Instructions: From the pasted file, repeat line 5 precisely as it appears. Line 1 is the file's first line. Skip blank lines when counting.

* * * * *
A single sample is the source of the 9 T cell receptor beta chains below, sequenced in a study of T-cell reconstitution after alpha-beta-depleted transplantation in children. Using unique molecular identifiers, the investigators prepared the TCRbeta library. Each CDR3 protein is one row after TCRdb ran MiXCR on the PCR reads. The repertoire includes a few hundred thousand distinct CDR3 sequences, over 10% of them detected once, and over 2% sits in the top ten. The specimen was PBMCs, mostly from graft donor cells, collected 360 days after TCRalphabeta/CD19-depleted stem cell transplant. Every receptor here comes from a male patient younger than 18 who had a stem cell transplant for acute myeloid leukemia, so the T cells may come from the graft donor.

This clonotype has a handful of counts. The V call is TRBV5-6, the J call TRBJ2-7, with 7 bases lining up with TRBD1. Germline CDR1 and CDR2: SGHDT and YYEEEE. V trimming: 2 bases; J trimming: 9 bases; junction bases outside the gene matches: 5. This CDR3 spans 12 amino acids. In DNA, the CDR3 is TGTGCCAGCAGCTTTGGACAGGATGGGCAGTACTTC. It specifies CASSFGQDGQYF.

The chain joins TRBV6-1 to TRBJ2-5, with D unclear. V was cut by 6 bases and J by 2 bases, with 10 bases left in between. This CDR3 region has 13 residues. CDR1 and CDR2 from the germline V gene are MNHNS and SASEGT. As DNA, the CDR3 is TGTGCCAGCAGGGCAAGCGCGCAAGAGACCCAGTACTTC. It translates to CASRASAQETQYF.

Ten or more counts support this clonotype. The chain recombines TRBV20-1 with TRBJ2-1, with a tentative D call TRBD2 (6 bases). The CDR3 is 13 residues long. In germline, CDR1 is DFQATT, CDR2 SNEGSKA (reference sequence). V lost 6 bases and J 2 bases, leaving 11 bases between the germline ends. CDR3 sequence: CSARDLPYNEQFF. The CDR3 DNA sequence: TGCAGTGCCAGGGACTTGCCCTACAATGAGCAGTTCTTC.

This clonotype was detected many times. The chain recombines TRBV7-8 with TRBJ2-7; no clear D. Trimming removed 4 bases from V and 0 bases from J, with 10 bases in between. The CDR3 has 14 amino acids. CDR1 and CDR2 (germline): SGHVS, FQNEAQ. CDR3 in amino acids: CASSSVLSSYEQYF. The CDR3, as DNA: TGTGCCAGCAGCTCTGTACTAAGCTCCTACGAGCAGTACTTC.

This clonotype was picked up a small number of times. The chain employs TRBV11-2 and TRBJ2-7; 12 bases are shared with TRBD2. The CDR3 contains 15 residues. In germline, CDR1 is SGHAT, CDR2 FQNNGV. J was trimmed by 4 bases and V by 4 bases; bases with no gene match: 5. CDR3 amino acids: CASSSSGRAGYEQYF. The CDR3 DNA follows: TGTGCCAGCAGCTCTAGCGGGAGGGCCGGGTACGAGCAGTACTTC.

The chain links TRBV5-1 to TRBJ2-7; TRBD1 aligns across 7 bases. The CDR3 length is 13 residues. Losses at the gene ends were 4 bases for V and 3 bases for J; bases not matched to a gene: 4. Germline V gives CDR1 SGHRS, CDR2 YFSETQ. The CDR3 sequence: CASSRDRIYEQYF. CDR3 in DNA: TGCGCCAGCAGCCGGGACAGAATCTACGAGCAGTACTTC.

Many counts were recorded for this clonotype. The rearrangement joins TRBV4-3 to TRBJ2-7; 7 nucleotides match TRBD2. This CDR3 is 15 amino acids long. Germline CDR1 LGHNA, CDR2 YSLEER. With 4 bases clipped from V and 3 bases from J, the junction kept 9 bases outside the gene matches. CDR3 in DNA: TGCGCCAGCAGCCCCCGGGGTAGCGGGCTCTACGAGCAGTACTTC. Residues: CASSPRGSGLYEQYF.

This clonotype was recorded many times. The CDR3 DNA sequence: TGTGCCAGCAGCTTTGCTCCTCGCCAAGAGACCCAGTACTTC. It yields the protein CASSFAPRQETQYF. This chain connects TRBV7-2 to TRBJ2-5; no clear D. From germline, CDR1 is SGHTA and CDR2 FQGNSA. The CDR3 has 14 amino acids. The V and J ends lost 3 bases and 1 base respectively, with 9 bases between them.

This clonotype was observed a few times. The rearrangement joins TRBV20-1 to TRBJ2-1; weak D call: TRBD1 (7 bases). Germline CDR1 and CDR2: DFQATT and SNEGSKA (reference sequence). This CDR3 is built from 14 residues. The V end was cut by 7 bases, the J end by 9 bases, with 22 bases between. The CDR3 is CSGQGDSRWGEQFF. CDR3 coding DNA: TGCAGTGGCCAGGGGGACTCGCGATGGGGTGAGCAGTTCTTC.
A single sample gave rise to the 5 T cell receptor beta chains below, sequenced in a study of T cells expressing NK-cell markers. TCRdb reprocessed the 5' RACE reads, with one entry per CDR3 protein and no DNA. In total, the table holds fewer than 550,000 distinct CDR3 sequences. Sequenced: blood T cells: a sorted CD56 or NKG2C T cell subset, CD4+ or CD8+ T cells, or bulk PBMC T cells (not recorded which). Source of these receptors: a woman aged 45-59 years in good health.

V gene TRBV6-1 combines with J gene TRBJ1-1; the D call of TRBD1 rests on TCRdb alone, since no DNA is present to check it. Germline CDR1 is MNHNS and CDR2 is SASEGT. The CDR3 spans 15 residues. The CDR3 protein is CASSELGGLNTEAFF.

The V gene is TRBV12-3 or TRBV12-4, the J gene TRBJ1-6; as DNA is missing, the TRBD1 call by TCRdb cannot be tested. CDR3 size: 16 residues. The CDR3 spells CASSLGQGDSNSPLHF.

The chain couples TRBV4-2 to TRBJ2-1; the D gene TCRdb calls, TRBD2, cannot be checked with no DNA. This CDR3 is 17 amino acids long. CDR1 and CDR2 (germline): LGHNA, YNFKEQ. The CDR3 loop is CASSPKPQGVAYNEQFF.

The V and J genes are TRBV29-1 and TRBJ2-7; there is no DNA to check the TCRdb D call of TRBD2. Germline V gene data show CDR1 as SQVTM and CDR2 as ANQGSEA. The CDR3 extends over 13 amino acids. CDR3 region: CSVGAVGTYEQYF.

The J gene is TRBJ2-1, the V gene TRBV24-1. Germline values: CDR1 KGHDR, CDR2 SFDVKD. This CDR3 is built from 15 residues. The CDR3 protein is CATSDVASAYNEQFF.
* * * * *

This clonotype was detected many times. The chain recombines TRBV7-8 with TRBJ2-7; no clear D. Trimming removed 4 bases from V and 0 bases from J, with 10 bases in between. The CDR3 has 14 amino acids. CDR1 and CDR2 (germline): SGHVS, FQNEAQ. CDR3 in amino acids: CASSSVLSSYEQYF. The CDR3, as DNA: TGTGCCAGCAGCTCTGTACTAAGCTCCTACGAGCAGTACTTC.